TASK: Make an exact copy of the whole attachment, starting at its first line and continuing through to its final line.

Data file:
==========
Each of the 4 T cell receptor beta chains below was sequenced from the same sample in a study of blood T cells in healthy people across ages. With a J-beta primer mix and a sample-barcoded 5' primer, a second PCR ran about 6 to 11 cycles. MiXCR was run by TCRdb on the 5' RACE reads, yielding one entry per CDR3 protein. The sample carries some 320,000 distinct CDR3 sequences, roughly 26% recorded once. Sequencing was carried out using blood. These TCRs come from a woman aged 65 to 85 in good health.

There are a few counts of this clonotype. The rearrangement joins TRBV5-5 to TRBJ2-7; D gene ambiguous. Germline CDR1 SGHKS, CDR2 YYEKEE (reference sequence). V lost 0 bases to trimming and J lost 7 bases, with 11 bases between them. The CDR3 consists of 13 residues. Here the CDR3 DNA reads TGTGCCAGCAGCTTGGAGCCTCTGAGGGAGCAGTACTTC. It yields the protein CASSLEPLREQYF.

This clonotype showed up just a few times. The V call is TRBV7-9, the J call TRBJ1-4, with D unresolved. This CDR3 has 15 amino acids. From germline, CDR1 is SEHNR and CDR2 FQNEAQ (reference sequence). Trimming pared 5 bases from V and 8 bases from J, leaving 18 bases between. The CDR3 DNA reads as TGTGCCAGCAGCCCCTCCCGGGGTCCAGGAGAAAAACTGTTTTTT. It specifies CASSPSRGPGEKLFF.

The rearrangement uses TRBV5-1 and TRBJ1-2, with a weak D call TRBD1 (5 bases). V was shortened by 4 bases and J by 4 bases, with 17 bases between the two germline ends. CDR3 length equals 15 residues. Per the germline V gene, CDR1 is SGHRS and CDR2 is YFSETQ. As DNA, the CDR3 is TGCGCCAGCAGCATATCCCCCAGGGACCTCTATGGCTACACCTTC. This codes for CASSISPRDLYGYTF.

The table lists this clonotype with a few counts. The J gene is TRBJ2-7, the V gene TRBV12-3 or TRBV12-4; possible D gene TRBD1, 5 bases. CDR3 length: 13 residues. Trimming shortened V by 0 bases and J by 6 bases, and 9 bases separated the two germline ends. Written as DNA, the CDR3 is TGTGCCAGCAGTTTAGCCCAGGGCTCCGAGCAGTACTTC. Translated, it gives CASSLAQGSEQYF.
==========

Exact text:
Each of the 4 T cell receptor beta chains below was sequenced from the same sample in a study of blood T cells in healthy people across ages. With a J-beta primer mix and a sample-barcoded 5' primer, a second PCR ran about 6 to 11 cycles. MiXCR was run by TCRdb on the 5' RACE reads, yielding one entry per CDR3 protein. The sample carries some 320,000 distinct CDR3 sequences, roughly 26% recorded once. Sequencing was carried out using blood. These TCRs come from a woman aged 65 to 85 in good health.

There are a few counts of this clonotype. The rearrangement joins TRBV5-5 to TRBJ2-7; D gene ambiguous. Germline CDR1 SGHKS, CDR2 YYEKEE (reference sequence). V lost 0 bases to trimming and J lost 7 bases, with 11 bases between them. The CDR3 consists of 13 residues. Here the CDR3 DNA reads TGTGCCAGCAGCTTGGAGCCTCTGAGGGAGCAGTACTTC. It yields the protein CASSLEPLREQYF.

This clonotype showed up just a few times. The V call is TRBV7-9, the J call TRBJ1-4, with D unresolved. This CDR3 has 15 amino acids. From germline, CDR1 is SEHNR and CDR2 FQNEAQ (reference sequence). Trimming pared 5 bases from V and 8 bases from J, leaving 18 bases between. The CDR3 DNA reads as TGTGCCAGCAGCCCCTCCCGGGGTCCAGGAGAAAAACTGTTTTTT. It specifies CASSPSRGPGEKLFF.

The rearrangement uses TRBV5-1 and TRBJ1-2, with a weak D call TRBD1 (5 bases). V was shortened by 4 bases and J by 4 bases, with 17 bases between the two germline ends. CDR3 length equals 15 residues. Per the germline V gene, CDR1 is SGHRS and CDR2 is YFSETQ. As DNA, the CDR3 is TGCGCCAGCAGCATATCCCCCAGGGACCTCTATGGCTACACCTTC. This codes for CASSISPRDLYGYTF.

The table lists this clonotype with a few counts. The J gene is TRBJ2-7, the V gene TRBV12-3 or TRBV12-4; possible D gene TRBD1, 5 bases. CDR3 length: 13 residues. Trimming shortened V by 0 bases and J by 6 bases, and 9 bases separated the two germline ends. Written as DNA, the CDR3 is TGTGCCAGCAGTTTAGCCCAGGGCTCCGAGCAGTACTTC. Translated, it gives CASSLAQGSEQYF.